SAN JOSE -- Following the city of San Jose's decision to grant historic status to the domed Century 21 movie theater, the developer of a project at the site said Wednesday it has fashioned alternate plans that could accommodate preservation of the 50-year-old cinema building.
"We always knew from the get-go that it was possible that the Century 21 theater building could be given historic status," said Collette Navarrette, director of marketing with Santana Row, a nearby retail, restaurant, office, hotel and residential that is owned by the developer, Federal Realty.
Federal Realty has signed a lease that allows it to develop the 11.6-acre theater site, which is on Winchester Boulevard across the street from Santana Row and adjacent to the Winchester Mystery House.
"We remain very excited about the possibilities," Navarrette said. "The alternatives would benefit Santana Row and the community in the area."
Federal Realty declined to offer details of its plans. Nor did it say when it might submit those plans to San Jose city officials.
The property is designated "urban village" by the city, so office towers or high-density retail, or both, would likely have to be included in the project, real estate brokers said Wednesday.
Federal Realty obtained the lease from a group of families that owns the land beneath the theater site and parking lot. The families also own the Winchester Mystery House property.
"It will still be possible to develop this site, but this decision definitely makes it more difficult," said Keon Vossoughi, a vice president with Meacham/Oppenheimer, a commercial realty brokerage that specializes in retail sites.
The Century 21 dome theater has a footprint of roughly 1 acre, according to people familiar with the 11.6-acre property. Realty brokers said San Jose's decision to grant the theater historical status will erode the property's value and undermine the income the site will generate.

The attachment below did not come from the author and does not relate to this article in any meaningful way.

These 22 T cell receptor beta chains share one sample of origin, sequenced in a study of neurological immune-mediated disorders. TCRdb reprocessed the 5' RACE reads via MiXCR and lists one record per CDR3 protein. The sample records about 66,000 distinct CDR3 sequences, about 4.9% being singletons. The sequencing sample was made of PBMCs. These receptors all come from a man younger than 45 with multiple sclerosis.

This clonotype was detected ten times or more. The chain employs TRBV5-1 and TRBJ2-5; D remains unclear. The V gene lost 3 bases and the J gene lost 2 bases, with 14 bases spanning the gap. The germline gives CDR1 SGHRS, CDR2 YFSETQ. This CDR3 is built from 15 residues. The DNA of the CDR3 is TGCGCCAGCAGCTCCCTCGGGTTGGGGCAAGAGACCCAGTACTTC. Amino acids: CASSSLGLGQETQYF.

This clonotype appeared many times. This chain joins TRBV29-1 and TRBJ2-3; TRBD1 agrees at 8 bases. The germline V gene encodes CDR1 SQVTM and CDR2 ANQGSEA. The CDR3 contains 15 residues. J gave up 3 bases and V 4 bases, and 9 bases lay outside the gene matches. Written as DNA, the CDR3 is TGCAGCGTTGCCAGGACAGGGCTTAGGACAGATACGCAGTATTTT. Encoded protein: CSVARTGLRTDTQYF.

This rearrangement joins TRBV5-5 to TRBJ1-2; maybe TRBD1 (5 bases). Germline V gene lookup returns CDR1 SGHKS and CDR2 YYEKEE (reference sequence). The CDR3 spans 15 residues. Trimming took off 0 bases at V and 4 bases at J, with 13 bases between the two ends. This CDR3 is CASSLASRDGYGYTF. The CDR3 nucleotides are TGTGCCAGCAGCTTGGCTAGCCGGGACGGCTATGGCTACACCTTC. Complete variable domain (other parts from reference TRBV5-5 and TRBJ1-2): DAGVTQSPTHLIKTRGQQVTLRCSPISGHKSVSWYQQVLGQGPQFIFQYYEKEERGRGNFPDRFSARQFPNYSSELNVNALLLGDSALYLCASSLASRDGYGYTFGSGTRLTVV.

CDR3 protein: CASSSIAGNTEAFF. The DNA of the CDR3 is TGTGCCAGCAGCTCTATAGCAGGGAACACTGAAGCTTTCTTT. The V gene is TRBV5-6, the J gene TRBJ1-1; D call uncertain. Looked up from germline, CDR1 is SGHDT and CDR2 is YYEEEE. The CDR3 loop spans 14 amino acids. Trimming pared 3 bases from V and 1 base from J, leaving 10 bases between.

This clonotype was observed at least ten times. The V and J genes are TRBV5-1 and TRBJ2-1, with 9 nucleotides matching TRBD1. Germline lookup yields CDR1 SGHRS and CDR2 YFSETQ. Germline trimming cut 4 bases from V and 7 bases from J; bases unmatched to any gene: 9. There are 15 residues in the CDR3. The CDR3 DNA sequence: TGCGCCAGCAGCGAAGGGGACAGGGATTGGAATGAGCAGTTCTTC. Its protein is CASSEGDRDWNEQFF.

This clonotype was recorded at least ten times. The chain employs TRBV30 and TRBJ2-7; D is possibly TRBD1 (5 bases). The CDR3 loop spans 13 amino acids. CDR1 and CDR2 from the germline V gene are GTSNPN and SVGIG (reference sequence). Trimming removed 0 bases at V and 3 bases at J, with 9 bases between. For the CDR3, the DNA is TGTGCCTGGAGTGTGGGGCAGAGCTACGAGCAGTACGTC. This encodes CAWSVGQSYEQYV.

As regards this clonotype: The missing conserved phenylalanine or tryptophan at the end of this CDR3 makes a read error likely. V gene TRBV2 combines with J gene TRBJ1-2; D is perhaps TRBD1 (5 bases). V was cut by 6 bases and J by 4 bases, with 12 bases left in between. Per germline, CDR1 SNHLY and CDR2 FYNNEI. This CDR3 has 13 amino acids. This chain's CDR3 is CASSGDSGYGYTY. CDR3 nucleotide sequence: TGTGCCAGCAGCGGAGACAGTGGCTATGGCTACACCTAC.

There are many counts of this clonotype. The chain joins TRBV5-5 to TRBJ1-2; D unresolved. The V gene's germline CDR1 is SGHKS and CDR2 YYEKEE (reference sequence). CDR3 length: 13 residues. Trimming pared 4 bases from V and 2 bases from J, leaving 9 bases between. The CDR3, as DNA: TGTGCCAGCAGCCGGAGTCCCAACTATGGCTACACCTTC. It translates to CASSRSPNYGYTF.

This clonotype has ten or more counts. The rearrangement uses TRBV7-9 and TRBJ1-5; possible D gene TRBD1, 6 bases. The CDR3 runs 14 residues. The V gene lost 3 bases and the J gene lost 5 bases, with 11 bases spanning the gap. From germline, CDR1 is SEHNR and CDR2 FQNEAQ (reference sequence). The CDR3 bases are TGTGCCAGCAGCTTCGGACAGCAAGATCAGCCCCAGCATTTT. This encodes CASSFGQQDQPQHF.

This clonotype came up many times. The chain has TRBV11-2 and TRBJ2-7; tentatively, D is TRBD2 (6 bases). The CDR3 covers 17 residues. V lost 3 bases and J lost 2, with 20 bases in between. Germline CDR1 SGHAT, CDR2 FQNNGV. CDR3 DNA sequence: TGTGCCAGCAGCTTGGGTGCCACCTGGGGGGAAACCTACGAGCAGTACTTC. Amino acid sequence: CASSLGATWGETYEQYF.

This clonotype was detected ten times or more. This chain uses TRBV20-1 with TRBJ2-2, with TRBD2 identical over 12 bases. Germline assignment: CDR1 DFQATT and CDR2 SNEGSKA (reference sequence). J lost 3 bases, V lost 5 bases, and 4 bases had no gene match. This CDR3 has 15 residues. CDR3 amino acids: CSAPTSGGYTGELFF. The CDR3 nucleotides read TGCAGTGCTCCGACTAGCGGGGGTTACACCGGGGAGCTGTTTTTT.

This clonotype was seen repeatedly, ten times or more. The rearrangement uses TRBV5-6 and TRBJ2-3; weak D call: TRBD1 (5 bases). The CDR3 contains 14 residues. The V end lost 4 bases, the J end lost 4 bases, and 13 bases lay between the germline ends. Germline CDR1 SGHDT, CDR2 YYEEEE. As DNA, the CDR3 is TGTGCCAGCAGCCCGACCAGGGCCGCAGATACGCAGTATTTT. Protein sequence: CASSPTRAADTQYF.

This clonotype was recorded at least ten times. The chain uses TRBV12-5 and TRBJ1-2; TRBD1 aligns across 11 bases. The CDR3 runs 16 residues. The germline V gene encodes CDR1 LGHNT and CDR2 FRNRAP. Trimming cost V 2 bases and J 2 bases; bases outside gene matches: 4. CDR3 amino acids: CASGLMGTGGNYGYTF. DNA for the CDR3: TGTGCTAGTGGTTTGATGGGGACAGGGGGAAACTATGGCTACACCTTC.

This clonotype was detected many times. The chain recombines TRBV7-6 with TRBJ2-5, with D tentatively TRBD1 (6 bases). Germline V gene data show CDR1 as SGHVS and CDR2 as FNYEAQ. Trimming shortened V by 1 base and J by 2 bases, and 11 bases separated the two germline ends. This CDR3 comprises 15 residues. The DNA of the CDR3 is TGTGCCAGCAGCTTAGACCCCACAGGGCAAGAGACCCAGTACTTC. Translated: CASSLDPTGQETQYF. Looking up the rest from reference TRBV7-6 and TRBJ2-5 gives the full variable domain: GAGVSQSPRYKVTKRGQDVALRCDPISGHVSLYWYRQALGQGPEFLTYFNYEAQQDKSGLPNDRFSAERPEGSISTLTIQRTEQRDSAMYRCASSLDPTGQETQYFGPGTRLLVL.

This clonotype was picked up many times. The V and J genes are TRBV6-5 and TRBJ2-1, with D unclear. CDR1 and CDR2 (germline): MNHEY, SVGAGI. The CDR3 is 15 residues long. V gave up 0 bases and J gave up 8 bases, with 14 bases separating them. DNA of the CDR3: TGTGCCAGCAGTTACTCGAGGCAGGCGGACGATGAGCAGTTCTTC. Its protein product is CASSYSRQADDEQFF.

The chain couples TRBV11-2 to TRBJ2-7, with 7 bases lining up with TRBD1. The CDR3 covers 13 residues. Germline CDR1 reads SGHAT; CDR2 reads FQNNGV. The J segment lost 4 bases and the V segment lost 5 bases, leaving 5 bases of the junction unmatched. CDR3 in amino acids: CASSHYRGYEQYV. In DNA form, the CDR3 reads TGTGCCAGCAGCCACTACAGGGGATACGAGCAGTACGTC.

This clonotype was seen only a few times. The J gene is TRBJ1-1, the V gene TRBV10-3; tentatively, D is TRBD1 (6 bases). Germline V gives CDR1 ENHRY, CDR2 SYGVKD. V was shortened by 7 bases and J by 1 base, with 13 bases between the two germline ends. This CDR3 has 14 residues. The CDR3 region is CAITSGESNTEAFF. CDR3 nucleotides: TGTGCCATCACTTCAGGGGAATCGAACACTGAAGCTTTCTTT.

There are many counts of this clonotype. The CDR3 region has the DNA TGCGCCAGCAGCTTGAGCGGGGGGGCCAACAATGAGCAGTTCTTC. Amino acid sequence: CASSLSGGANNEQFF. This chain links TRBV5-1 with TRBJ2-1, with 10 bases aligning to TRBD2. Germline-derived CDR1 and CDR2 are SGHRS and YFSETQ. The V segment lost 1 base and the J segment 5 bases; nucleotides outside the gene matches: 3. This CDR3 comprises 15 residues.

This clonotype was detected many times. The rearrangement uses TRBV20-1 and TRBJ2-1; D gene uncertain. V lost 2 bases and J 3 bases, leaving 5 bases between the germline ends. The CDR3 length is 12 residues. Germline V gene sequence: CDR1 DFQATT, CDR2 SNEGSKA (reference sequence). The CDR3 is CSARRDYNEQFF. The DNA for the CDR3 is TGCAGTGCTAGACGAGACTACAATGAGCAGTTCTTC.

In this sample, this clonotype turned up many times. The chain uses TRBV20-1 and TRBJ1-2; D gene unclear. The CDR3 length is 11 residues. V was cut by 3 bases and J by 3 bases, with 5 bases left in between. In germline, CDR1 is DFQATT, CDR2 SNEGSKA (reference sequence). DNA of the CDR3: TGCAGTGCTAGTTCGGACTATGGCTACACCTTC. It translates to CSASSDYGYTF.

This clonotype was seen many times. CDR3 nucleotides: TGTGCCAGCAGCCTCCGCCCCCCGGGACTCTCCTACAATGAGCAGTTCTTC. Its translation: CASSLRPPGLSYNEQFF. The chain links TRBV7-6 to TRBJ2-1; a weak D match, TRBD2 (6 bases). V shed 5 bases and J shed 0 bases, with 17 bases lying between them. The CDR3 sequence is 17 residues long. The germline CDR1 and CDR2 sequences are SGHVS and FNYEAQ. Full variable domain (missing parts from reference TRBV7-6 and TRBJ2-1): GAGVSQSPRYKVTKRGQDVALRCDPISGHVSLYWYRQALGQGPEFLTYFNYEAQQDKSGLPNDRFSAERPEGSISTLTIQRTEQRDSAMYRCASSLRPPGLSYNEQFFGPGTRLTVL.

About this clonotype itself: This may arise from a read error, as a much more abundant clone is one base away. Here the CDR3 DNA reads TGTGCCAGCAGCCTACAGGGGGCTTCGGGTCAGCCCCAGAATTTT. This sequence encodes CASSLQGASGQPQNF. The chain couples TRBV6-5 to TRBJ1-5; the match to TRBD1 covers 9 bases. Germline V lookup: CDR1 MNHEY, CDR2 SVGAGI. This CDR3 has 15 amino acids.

"When the site is developed, on part of it, you will have a modern, beautiful, state of the art development, and then on another part, you will have this old, 1960s-era theater," said John Machado, an executive president who specializes in retail property with Colliers International, a commercial realty firm. "This decision doesn't make any sense."
Brokers pointed out that dome theaters are being bulldozed in other cities, including Pleasant Hill, where one was replaced with a Dick's Sporting Goods store,
Supporters of the Century 21 theater say they have fond memories of the cinema complex, including seeing first run showings of blockbusters such as "Star Wars" and "Indiana Jones."
"Help us prevent the tragic loss of another piece of our midcentury history," said a Facebook page devoted to the preservation of dome theaters in San Jose, including the Century 21 building.
The domed theater may also be given preservation status by the state Historical Resources Commission, which is expected to make a decision on the matter this summer.
Brokers said it is possible the developers could use the domed building in ways other than for showing movies as long as they preserve the structure.
"This location is the best infill property in San Jose, hands down," Vossoughi said.
Contact George Avalos at 408-859-5167. Follow him at Twitter.com/georgeavalos.